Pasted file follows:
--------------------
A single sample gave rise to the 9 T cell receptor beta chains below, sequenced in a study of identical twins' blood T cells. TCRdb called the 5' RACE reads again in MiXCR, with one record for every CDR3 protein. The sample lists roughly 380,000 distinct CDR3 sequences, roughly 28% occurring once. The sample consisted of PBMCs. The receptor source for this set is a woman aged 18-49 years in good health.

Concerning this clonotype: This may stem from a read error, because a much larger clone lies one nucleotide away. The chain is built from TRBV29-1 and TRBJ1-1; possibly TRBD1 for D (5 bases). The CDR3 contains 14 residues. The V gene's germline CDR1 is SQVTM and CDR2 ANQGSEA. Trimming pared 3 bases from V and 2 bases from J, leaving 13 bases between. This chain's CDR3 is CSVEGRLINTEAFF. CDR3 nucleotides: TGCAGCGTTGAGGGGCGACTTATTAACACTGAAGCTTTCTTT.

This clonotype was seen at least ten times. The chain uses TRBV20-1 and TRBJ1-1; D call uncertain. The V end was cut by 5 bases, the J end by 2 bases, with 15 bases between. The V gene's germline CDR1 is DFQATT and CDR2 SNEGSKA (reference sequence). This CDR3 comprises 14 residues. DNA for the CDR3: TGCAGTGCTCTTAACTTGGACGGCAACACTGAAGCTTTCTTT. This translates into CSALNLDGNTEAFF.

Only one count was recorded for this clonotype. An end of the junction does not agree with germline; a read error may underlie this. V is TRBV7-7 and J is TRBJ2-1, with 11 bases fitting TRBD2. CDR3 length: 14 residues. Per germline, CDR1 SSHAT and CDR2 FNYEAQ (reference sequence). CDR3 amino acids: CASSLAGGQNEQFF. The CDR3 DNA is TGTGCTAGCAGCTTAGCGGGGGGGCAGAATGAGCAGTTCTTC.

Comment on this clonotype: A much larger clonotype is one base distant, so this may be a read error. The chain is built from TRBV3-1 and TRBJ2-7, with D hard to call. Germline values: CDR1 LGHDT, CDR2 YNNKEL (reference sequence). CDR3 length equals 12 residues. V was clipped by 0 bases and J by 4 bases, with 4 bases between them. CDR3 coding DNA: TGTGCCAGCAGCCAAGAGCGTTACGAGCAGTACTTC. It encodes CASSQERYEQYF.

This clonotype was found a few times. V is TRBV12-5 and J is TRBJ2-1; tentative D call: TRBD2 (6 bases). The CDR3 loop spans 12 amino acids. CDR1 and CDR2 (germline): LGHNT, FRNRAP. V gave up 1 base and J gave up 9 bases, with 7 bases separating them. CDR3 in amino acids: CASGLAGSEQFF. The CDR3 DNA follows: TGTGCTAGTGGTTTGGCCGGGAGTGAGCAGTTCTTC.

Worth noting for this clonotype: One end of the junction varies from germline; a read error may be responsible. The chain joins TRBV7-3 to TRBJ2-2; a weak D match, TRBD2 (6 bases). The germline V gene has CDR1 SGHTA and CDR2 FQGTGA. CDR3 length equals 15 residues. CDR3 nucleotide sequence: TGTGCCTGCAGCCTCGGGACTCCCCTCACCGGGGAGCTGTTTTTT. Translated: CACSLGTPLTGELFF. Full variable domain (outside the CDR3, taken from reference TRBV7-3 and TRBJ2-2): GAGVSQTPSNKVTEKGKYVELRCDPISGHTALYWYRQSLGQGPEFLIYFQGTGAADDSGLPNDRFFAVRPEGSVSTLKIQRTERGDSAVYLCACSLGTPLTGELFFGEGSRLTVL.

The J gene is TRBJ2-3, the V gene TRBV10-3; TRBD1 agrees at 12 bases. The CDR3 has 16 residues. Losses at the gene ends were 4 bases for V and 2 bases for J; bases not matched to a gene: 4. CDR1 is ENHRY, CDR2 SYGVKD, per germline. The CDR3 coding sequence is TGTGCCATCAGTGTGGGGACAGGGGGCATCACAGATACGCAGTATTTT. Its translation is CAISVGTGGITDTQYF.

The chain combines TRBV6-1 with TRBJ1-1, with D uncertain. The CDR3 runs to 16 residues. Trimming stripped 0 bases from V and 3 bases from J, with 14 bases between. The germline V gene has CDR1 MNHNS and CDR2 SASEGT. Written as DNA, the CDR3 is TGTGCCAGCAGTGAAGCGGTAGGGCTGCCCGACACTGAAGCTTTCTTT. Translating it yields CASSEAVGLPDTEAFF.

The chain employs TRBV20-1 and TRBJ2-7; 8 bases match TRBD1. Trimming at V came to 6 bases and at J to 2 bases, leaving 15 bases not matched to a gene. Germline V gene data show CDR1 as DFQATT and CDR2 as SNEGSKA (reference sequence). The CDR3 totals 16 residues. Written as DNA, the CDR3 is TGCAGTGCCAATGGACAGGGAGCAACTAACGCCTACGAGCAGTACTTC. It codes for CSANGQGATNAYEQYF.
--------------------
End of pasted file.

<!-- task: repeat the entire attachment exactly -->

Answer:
A single sample gave rise to the 9 T cell receptor beta chains below, sequenced in a study of identical twins' blood T cells. TCRdb called the 5' RACE reads again in MiXCR, with one record for every CDR3 protein. The sample lists roughly 380,000 distinct CDR3 sequences, roughly 28% occurring once. The sample consisted of PBMCs. The receptor source for this set is a woman aged 18-49 years in good health.

Concerning this clonotype: This may stem from a read error, because a much larger clone lies one nucleotide away. The chain is built from TRBV29-1 and TRBJ1-1; possibly TRBD1 for D (5 bases). The CDR3 contains 14 residues. The V gene's germline CDR1 is SQVTM and CDR2 ANQGSEA. Trimming pared 3 bases from V and 2 bases from J, leaving 13 bases between. This chain's CDR3 is CSVEGRLINTEAFF. CDR3 nucleotides: TGCAGCGTTGAGGGGCGACTTATTAACACTGAAGCTTTCTTT.

This clonotype was seen at least ten times. The chain uses TRBV20-1 and TRBJ1-1; D call uncertain. The V end was cut by 5 bases, the J end by 2 bases, with 15 bases between. The V gene's germline CDR1 is DFQATT and CDR2 SNEGSKA (reference sequence). This CDR3 comprises 14 residues. DNA for the CDR3: TGCAGTGCTCTTAACTTGGACGGCAACACTGAAGCTTTCTTT. This translates into CSALNLDGNTEAFF.

Only one count was recorded for this clonotype. An end of the junction does not agree with germline; a read error may underlie this. V is TRBV7-7 and J is TRBJ2-1, with 11 bases fitting TRBD2. CDR3 length: 14 residues. Per germline, CDR1 SSHAT and CDR2 FNYEAQ (reference sequence). CDR3 amino acids: CASSLAGGQNEQFF. The CDR3 DNA is TGTGCTAGCAGCTTAGCGGGGGGGCAGAATGAGCAGTTCTTC.

Comment on this clonotype: A much larger clonotype is one base distant, so this may be a read error. The chain is built from TRBV3-1 and TRBJ2-7, with D hard to call. Germline values: CDR1 LGHDT, CDR2 YNNKEL (reference sequence). CDR3 length equals 12 residues. V was clipped by 0 bases and J by 4 bases, with 4 bases between them. CDR3 coding DNA: TGTGCCAGCAGCCAAGAGCGTTACGAGCAGTACTTC. It encodes CASSQERYEQYF.

This clonotype was found a few times. V is TRBV12-5 and J is TRBJ2-1; tentative D call: TRBD2 (6 bases). The CDR3 loop spans 12 amino acids. CDR1 and CDR2 (germline): LGHNT, FRNRAP. V gave up 1 base and J gave up 9 bases, with 7 bases separating them. CDR3 in amino acids: CASGLAGSEQFF. The CDR3 DNA follows: TGTGCTAGTGGTTTGGCCGGGAGTGAGCAGTTCTTC.

Worth noting for this clonotype: One end of the junction varies from germline; a read error may be responsible. The chain joins TRBV7-3 to TRBJ2-2; a weak D match, TRBD2 (6 bases). The germline V gene has CDR1 SGHTA and CDR2 FQGTGA. CDR3 length equals 15 residues. CDR3 nucleotide sequence: TGTGCCTGCAGCCTCGGGACTCCCCTCACCGGGGAGCTGTTTTTT. Translated: CACSLGTPLTGELFF. Full variable domain (outside the CDR3, taken from reference TRBV7-3 and TRBJ2-2): GAGVSQTPSNKVTEKGKYVELRCDPISGHTALYWYRQSLGQGPEFLIYFQGTGAADDSGLPNDRFFAVRPEGSVSTLKIQRTERGDSAVYLCACSLGTPLTGELFFGEGSRLTVL.

The J gene is TRBJ2-3, the V gene TRBV10-3; TRBD1 agrees at 12 bases. The CDR3 has 16 residues. Losses at the gene ends were 4 bases for V and 2 bases for J; bases not matched to a gene: 4. CDR1 is ENHRY, CDR2 SYGVKD, per germline. The CDR3 coding sequence is TGTGCCATCAGTGTGGGGACAGGGGGCATCACAGATACGCAGTATTTT. Its translation is CAISVGTGGITDTQYF.

The chain combines TRBV6-1 with TRBJ1-1, with D uncertain. The CDR3 runs to 16 residues. Trimming stripped 0 bases from V and 3 bases from J, with 14 bases between. The germline V gene has CDR1 MNHNS and CDR2 SASEGT. Written as DNA, the CDR3 is TGTGCCAGCAGTGAAGCGGTAGGGCTGCCCGACACTGAAGCTTTCTTT. Translating it yields CASSEAVGLPDTEAFF.

The chain employs TRBV20-1 and TRBJ2-7; 8 bases match TRBD1. Trimming at V came to 6 bases and at J to 2 bases, leaving 15 bases not matched to a gene. Germline V gene data show CDR1 as DFQATT and CDR2 as SNEGSKA (reference sequence). The CDR3 totals 16 residues. Written as DNA, the CDR3 is TGCAGTGCCAATGGACAGGGAGCAACTAACGCCTACGAGCAGTACTTC. It codes for CSANGQGATNAYEQYF.